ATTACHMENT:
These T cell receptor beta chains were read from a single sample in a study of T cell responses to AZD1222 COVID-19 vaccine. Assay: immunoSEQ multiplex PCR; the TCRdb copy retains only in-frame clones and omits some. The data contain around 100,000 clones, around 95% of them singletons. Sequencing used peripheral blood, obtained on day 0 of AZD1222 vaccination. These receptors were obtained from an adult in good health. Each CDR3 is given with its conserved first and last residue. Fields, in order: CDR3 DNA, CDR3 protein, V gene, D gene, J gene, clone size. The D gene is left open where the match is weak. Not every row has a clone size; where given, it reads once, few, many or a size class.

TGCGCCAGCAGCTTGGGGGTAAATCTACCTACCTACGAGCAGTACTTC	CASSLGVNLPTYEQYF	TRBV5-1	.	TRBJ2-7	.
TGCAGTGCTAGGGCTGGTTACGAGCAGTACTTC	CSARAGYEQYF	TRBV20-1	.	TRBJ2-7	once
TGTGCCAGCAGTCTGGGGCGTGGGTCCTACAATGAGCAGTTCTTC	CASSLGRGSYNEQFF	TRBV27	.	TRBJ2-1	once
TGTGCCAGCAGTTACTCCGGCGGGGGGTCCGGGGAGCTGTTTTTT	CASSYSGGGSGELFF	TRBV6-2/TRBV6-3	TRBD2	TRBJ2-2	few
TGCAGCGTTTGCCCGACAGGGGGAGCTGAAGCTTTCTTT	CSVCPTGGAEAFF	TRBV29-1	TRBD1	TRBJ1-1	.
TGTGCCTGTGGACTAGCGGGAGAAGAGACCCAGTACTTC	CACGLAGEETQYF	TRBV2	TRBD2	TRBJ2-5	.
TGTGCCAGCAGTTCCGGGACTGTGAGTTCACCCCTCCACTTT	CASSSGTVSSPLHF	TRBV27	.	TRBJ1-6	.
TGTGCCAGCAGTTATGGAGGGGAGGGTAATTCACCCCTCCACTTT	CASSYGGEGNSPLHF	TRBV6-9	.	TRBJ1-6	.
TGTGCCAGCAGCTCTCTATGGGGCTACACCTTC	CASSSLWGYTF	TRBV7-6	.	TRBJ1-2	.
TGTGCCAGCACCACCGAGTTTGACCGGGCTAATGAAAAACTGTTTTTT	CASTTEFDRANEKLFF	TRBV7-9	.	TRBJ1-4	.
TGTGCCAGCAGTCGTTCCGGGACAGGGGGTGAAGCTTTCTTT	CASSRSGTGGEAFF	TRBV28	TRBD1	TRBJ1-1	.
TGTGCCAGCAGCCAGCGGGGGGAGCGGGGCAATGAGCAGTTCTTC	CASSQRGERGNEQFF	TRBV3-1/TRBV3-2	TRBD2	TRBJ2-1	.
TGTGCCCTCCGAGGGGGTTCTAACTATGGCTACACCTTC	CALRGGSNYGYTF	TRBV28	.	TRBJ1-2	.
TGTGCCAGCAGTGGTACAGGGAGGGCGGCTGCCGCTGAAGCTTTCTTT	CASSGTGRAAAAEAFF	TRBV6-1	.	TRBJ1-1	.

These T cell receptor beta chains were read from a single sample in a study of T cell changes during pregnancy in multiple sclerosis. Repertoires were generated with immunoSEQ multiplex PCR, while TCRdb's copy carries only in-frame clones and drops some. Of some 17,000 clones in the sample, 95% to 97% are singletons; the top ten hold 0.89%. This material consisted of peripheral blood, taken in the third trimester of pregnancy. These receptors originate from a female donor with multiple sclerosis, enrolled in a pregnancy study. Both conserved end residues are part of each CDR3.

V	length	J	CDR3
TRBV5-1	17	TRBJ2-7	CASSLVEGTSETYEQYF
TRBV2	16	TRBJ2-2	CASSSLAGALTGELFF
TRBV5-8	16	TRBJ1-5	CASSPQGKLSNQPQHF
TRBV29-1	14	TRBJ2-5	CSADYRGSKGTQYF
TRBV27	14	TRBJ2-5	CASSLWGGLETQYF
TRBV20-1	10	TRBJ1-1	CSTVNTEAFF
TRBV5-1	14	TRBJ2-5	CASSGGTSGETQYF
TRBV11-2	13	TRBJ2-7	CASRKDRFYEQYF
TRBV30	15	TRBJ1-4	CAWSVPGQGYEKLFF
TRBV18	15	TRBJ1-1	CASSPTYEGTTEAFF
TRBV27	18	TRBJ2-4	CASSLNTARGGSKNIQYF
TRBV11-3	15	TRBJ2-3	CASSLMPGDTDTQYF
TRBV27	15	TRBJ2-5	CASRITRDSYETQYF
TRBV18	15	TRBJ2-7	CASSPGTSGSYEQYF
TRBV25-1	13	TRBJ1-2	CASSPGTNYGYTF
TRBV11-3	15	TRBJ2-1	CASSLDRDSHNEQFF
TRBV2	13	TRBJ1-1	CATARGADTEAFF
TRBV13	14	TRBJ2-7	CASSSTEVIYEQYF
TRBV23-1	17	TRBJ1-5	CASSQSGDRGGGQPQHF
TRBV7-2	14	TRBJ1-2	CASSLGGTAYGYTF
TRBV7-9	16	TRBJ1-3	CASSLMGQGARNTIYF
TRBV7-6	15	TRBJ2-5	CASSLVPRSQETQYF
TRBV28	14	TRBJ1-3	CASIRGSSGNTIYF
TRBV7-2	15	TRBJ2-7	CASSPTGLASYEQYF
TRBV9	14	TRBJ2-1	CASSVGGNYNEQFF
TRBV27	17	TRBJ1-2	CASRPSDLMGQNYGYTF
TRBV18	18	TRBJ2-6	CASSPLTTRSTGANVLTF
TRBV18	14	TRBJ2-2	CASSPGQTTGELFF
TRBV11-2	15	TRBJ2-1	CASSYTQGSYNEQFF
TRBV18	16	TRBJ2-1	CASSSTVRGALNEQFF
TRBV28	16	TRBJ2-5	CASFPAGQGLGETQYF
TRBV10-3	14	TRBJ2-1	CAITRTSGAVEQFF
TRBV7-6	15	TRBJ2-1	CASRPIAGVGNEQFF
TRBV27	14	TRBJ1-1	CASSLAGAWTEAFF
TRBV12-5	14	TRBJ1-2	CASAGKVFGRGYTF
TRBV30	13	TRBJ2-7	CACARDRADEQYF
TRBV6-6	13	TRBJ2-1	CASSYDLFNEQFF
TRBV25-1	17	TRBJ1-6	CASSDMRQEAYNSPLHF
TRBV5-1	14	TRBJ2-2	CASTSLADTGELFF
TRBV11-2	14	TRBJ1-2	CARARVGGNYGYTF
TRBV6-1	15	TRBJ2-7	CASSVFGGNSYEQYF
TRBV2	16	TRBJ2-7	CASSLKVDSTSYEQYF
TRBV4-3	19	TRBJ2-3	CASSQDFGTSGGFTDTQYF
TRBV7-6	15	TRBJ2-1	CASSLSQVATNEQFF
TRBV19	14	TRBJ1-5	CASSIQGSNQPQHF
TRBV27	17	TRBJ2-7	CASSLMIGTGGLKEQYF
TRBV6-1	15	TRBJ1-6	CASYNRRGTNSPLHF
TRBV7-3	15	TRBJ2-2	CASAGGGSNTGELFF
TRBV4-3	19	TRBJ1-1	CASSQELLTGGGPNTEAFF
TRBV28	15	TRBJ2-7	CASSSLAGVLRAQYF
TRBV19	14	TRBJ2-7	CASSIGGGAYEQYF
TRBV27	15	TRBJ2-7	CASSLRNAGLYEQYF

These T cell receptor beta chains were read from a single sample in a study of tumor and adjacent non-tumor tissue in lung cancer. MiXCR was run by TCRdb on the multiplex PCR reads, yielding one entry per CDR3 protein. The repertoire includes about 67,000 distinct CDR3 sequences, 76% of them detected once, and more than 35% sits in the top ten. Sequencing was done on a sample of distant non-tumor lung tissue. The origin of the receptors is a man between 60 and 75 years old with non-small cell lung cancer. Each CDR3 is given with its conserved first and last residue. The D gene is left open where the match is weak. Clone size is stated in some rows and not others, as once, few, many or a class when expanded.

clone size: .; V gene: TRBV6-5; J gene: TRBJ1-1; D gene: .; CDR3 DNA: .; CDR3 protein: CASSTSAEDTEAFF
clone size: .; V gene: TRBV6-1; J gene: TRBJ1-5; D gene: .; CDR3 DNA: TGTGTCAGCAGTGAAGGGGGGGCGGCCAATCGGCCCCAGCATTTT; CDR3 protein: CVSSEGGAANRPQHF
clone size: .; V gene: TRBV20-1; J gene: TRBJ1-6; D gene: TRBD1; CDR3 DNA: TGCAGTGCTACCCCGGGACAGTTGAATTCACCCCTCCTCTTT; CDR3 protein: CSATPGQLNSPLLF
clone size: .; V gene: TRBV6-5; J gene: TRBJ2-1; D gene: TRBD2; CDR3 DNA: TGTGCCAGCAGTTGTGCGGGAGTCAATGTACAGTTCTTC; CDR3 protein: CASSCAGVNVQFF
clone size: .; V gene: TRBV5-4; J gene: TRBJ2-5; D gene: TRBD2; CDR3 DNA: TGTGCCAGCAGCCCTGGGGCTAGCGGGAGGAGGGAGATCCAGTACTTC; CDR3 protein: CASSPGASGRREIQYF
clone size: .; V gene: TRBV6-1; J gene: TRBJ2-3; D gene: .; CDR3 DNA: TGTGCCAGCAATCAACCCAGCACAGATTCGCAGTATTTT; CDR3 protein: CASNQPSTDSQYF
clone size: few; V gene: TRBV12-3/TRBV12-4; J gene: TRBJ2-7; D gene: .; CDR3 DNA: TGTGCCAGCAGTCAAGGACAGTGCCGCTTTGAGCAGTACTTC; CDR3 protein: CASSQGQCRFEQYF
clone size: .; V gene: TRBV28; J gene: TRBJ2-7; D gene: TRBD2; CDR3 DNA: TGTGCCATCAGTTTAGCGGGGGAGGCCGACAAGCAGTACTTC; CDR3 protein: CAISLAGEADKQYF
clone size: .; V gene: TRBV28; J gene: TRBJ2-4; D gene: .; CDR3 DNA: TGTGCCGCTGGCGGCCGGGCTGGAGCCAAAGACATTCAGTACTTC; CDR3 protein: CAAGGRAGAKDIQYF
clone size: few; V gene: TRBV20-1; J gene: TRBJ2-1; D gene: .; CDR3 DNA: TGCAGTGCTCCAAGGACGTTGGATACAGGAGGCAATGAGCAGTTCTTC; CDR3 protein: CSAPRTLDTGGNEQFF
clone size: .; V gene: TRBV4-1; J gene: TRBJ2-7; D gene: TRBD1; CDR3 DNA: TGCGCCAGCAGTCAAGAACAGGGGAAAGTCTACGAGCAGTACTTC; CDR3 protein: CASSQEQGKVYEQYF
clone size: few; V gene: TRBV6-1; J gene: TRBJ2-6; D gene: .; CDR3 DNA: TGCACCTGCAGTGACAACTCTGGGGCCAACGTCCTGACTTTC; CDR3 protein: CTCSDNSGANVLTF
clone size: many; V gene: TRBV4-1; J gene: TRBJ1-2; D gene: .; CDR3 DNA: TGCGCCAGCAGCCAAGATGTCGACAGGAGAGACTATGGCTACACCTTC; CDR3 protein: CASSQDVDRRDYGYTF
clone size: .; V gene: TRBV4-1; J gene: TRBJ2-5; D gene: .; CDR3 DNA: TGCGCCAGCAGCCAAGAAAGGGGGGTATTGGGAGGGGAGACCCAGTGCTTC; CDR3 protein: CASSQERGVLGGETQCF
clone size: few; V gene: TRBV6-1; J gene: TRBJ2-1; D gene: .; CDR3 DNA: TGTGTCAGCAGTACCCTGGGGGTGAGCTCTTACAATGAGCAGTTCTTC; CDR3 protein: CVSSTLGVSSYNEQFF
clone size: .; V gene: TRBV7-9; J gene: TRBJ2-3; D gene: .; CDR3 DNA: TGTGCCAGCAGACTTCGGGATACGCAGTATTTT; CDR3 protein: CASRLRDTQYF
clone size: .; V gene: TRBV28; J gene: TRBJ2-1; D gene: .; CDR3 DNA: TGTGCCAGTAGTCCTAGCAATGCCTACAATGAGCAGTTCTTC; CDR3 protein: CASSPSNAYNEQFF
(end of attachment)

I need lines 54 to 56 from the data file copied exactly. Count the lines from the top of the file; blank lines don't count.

TRBV6-6	13	TRBJ2-1	CASSYDLFNEQFF
TRBV25-1	17	TRBJ1-6	CASSDMRQEAYNSPLHF
TRBV5-1	14	TRBJ2-2	CASTSLADTGELFF